House Minority Leader Nancy Pelosi, D-Calif., recently said she prays that former First Lady Hillary Clinton will run for president in 2016. Pelosi added that a President Hillary Clinton would be wonderful for the country and the world.
Is Pelosi delusional? Maybe. Maybe not.
Clinton certainly has some things going for her.
For example, she's smart, like a fox. In politics, that can be important, especially if your opponent is a liberal-to-moderate Republican.
She also has been lucky no, make that incredibly lucky.
And then there's her gender. Many would like to see a woman break through the glass ceiling at the White House.
She also would benefit from being married to former President Bill Clinton. He's a professional politician and exceedingly popular in some quarters despite significant character flaws.
Last but not least, Ms. Clinton would have the support of most of the mainstream media, including the ladies of "The View."
All that said, the road to the White House wouldn't be a walk in the rose garden.
A major problem: She doesn't seem very likable. Just the opposite, in fact. And her attempts at taking control come out all wrong. Example: Her hissy fit - "What difference does it make" - during the Senate Armed Services Committee hearing on Benghazi.
She also has some exceedingly heavy baggage that gets heavier by the day,
Back in the mid-90s, when the New York Times was a newspaper, it exposed the Whitewater real estate development scandal. Both Clintons were among the principals, and the story had a number of interesting elements, including a suspicious death, missing and misplaced records, conflicting stories and reluctant witnesses.
The independent counsel eventually found that the evidence "was insufficient to prove to a jury beyond a reasonable doubt that either President or Mrs. Clinton knowingly participated in any criminal conduct." Not exactly a ringing exoneration, but they were off the hook.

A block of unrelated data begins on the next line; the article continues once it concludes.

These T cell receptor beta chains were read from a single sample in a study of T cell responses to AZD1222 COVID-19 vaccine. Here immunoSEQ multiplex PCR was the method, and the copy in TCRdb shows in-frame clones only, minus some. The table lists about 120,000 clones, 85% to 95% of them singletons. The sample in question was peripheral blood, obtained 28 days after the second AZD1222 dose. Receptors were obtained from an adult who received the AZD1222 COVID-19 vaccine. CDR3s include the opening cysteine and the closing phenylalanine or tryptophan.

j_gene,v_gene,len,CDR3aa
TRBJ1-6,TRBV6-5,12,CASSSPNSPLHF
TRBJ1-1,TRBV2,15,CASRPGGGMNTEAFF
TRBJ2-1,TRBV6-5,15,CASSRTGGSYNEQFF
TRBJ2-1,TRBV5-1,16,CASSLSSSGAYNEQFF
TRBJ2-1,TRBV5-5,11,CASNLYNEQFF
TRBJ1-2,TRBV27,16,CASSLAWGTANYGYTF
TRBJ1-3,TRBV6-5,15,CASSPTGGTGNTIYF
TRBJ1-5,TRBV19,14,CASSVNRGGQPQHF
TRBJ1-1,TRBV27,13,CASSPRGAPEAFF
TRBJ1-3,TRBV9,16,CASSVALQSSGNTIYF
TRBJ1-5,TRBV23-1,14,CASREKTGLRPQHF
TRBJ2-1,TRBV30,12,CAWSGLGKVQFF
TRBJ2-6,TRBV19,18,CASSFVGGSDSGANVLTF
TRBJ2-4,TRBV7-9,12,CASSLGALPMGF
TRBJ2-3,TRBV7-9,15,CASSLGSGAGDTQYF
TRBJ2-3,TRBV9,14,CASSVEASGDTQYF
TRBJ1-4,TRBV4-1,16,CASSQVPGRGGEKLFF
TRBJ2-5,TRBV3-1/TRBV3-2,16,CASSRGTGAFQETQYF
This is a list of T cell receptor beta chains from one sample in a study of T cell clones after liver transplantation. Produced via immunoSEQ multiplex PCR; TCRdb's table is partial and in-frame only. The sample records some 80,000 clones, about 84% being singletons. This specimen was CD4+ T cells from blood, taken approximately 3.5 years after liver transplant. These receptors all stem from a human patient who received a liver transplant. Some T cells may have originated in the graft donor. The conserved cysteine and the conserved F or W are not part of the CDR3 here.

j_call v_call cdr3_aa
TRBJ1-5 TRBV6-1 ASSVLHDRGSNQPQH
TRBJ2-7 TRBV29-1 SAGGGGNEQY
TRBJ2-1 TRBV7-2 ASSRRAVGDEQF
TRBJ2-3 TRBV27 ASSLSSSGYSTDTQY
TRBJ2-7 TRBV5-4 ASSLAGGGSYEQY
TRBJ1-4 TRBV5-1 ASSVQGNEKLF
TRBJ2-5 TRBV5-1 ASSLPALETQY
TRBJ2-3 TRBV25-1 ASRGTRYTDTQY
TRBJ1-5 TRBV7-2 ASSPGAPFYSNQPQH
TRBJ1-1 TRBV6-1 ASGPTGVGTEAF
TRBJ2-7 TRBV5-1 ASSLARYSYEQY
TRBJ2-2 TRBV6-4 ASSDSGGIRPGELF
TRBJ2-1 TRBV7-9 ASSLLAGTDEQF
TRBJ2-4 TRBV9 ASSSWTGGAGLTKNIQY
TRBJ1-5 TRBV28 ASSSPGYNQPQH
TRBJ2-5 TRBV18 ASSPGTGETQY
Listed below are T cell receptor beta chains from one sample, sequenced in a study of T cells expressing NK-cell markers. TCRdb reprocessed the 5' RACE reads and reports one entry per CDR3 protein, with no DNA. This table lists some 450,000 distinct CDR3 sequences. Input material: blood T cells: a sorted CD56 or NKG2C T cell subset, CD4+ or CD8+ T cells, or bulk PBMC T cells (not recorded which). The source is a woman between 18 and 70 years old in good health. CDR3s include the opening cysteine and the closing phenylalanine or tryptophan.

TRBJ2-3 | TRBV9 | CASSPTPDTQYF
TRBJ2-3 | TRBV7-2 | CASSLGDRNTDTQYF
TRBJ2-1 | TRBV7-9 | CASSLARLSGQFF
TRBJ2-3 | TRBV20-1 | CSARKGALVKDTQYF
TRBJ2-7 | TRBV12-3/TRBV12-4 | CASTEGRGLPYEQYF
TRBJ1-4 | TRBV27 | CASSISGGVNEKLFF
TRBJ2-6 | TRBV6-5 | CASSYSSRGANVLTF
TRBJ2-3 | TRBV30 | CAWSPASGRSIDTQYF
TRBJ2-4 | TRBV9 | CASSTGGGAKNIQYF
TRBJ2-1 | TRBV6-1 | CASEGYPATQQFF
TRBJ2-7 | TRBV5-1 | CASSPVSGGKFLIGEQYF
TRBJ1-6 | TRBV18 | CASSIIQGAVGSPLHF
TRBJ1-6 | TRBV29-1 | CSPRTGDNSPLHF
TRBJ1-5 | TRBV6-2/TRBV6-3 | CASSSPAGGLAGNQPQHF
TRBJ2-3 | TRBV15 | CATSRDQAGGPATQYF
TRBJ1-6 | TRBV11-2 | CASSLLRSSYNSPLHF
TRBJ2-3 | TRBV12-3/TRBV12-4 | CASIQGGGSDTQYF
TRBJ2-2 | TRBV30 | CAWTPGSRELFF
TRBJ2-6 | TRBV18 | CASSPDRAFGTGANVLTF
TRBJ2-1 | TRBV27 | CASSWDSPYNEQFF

Now we have the Benghazi mess.
Four Americans, including our ambassador to Libya, were killed in an attack on the U.S. Special Mission the night of Sept. 11 and the morning of Sept. 12, 2012.
So far, the attack has been studied by two panels - the House Republican Conference, and the Accountability Review Board (ARB), which was convened by Ms. Clinton. The ARB, itself, is under investigation now. One issue: The board did not interview the secretary of state... Ms. Clinton.
The attack also has been the focus of two congressional hearings - one by the Senate Armed Services Committee in February and one by the House Oversight and Government Reform Committee this past Wednesday.
Wednesday's hearing was especially important, because it starred three "whistleblowers" who put the lie to statements by Ms. Clinton and others in the Obama administration.
The issues are numerous: Why wasn't the Benghazi compound more secure? Why weren't U.S. forces sent to rescue the ambassador and the others? Why did the administration lie about the nature of the attack? What did Ms. Clinton and President Obama do/not do and know/not know before, during and after the attack?
It's been eight months, and the questions mount. That suggests a Democrat cover-up and the appointment of a special prosecutor to look into Ms. Clinton's veracity once again.
At this point, some perspective on scandals and cover-ups would be instructive.
Remember Watergate back in the '70s? It started with a third-rate burglary and evolved into a cover-up that forced President Richard Nixon from office. Now we have Benghazi. It started with the killing of four Americans, and the cover-up started immediately. The conclusion is not in sight.
How do the scandals compare? It would be fair to suggest that Benghazi makes Watergate look like a school-boy prank.
Rep. Darrel Issa, R-Calif., chairman of the Oversight Committee, closed Wednesday's hearing by saying the investigation into Benghazi is not over.
Let's hope so. And with any luck, the country and the world will be spared a President Hillary Clinton in 2016, Nancy Pelosi's prayers notwithstanding.